I’m attempting to get some posts out of “draft” status. Here is one I started a few weeks ago.
I found an essay at LISNews written by librarian, Abigail Goben, regarding the needs of patrons between the ages of 20-40. Goben posits that libraries, while doing an admirable job finding new and exciting ways to reach out to teens and children, have neglected patrons who fall into the post-college (and possibly pre-family) category. Intriguing but who are these patrons? What do they want? If libraries expand hours, staff, and programming (let’s assume that there isn’t an economic crisis and that the coolest, most talented librarian ever is doing the program planning ), will that make mid-20 somethings more likely to walk in the door and stay an hour and a half?
To find answers, I started with the most authoritative source I know: me. Indeed, the patron Goben describes IS me. While reading her essay, I was all nods. In fact, I was one click away from my library’s program website before the thought struck me: “I can barely make time to run inside to pick up my holds, how will I make time to attend programs?” OK, granted, I’m probably not the most representative example of persons of this age group. I work 60 hours a week in addition to trying to keep a new film company afloat. My husband and I share one car, so physically getting to the library is a bit of a challege at times. On the other hand, I wasn’t always this busy. Even when I had my own car, worked a normal 40 hour week and didn’t have a film production company diverting my attention, I still didn’t attend library programming. Is that the library’s fault? Absolutely not. MCPL DOES have programming that interests me, good collections and services, and hours that suit me. I simply didn’t make the time, then or now. Are all of us 20 and 30-somethings too busy with Life? Has Evil Technology destroyed our ability to interact with one another and sit still for ten minutes without Tweeting or checking Facebook? Was all of the wonder and curiosity which we possessed back in college stamped out of us by the big, mean Real World? Surely not. Attending such programming simply isn’t a priority for me.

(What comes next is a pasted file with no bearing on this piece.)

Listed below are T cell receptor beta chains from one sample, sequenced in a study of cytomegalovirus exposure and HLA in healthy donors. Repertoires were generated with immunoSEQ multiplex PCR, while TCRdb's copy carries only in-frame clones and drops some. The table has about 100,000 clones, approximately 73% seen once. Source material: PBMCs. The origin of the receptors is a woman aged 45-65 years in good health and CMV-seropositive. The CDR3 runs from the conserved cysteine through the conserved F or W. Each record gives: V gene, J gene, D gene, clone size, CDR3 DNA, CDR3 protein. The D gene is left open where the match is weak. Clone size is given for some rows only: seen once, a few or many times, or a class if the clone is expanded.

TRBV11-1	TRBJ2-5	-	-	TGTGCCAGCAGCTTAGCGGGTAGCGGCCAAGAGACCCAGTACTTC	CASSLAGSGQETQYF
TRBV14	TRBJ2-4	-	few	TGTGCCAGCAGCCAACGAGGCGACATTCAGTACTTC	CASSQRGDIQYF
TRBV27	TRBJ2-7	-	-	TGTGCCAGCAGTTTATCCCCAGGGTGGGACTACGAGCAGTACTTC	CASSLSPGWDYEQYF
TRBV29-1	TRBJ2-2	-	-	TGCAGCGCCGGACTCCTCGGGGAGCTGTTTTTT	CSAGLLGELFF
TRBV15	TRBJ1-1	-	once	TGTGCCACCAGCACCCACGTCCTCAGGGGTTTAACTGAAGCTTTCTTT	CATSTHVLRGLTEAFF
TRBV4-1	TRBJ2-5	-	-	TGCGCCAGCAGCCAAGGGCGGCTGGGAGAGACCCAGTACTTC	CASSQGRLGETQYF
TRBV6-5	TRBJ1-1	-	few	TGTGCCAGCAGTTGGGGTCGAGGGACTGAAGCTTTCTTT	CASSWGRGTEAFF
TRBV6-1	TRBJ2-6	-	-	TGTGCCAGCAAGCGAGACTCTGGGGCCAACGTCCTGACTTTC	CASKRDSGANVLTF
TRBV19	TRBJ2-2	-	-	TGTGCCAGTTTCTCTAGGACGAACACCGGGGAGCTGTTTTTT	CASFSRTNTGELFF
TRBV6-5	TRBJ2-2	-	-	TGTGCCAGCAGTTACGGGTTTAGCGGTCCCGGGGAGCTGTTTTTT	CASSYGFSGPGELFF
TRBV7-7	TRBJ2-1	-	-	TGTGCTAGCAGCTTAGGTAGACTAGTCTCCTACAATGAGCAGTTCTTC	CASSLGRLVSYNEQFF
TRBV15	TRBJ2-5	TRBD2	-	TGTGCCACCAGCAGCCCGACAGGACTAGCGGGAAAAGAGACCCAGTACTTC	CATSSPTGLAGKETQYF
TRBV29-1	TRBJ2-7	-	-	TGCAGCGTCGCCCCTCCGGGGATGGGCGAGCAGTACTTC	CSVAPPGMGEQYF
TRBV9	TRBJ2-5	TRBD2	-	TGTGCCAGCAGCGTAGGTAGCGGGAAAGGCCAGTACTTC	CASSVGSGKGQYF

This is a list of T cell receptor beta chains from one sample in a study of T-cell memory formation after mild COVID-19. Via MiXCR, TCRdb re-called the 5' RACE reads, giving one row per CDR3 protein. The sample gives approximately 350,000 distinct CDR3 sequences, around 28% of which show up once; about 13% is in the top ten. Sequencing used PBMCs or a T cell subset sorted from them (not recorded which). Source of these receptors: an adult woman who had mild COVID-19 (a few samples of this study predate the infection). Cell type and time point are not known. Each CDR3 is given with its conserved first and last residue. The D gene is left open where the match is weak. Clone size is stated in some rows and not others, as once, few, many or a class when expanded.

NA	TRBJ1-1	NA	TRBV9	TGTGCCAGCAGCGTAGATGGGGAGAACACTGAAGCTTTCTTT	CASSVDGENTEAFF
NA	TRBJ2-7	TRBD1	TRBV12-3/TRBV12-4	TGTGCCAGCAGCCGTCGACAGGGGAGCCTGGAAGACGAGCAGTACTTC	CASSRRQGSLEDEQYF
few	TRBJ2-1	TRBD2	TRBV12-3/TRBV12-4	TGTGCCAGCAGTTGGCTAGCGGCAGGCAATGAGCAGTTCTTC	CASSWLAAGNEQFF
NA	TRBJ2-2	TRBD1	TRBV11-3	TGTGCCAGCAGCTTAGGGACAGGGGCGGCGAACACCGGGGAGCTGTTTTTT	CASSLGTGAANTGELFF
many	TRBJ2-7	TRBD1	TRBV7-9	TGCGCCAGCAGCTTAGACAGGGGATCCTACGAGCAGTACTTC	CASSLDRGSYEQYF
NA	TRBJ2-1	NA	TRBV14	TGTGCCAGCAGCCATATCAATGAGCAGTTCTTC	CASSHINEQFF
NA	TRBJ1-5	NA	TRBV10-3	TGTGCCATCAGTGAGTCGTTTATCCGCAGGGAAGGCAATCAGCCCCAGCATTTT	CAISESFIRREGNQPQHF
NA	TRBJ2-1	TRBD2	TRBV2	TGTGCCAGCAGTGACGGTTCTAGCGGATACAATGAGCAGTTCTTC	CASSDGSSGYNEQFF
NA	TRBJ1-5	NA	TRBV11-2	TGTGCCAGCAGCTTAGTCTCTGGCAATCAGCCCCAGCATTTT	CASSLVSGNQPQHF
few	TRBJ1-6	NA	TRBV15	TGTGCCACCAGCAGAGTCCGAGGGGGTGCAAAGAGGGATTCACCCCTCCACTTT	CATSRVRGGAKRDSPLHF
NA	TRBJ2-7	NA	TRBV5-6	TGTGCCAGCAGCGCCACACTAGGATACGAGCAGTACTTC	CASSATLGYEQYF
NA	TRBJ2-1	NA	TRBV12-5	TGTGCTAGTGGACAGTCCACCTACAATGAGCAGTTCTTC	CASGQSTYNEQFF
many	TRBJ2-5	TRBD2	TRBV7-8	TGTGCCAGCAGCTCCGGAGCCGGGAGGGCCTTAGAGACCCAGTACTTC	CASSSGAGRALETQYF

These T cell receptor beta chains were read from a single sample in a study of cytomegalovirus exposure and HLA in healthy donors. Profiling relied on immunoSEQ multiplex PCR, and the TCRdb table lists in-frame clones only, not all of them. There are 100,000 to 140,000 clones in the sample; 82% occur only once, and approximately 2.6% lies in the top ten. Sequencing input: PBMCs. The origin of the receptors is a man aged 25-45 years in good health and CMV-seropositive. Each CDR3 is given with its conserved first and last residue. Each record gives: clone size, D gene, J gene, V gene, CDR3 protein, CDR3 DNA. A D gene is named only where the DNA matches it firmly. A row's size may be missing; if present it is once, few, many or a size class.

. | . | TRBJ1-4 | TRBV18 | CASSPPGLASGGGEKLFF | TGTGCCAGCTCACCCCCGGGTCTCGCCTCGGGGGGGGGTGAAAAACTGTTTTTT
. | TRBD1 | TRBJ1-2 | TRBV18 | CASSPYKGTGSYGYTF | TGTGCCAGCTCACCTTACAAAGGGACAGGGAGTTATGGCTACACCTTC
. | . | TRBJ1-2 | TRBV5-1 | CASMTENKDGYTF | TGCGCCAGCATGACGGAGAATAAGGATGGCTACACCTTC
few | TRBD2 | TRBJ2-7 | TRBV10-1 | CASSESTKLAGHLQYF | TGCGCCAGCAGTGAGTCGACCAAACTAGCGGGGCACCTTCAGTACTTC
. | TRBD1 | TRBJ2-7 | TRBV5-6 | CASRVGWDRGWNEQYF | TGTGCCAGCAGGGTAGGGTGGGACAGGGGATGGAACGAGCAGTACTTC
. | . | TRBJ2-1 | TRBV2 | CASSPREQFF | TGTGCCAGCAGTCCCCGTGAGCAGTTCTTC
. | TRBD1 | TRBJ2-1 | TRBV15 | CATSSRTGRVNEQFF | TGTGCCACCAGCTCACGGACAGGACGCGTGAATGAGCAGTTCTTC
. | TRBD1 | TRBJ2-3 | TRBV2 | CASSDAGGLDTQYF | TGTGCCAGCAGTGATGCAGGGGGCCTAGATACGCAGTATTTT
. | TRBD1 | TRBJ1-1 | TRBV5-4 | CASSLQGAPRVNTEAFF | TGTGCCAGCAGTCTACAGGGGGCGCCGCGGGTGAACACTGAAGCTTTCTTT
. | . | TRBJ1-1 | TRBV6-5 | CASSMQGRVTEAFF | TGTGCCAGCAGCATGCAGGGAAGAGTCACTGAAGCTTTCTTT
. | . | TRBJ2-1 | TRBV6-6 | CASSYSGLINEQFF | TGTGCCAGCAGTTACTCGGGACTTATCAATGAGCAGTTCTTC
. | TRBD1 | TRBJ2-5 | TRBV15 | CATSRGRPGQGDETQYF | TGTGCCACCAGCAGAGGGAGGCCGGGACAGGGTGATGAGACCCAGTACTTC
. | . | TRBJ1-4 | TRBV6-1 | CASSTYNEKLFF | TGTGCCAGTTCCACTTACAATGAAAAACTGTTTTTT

I’m curious what others of this demographic think. Are you interested in on-site programs at your public library? Is your library offering such programs? Do you attend them? Why or why not?
The expectations of library service held by 20-30 somethings, to my knowledge, hasn’t been studied much. I applaud Goben for putting this concern on the radar. Check out her blog for more smart writing.
Oh, and yes, I can pay my fines online– and yes, I’m feeling rather smug about it.
3 replies on “If You Build It/Lead a Horse to It”
Well, I’d fall into the demographic too. And I don’t even have the excuse of waiting until I have a kid who’s going to storytime–I have said child but realized when I was at the library for the board meeting Tuesday that I hadn’t yet taken her to the library, at least not since she was an infant. And she’s two and a half. This seems like a gross oversight on my part. We will have to remedy that soon.
I have just realized, also, that I have no idea what programs our local library offers. That’s not really the library’s fault, though; I have to take some initiative there, and I haven’t. That’s for a couple of reasons, neither of them terribly wonderful excuses. One: I’ve just gotten stuck in the usual routine and not thought to look at things that might break it. Two: My perception, at least, is that “programs” means “going to some sort of group activity with a bunch of people I don’t know”, which frankly makes me incredibly anxious. I know I complain about not getting out of the house sometimes, but I kind of want to do that in solitary fashion or with a couple of friends, not with random strangers. (I am aware of what a silly excuse this is. I know most people probably get a little nervous in situations like that, and they go anyway. Still.)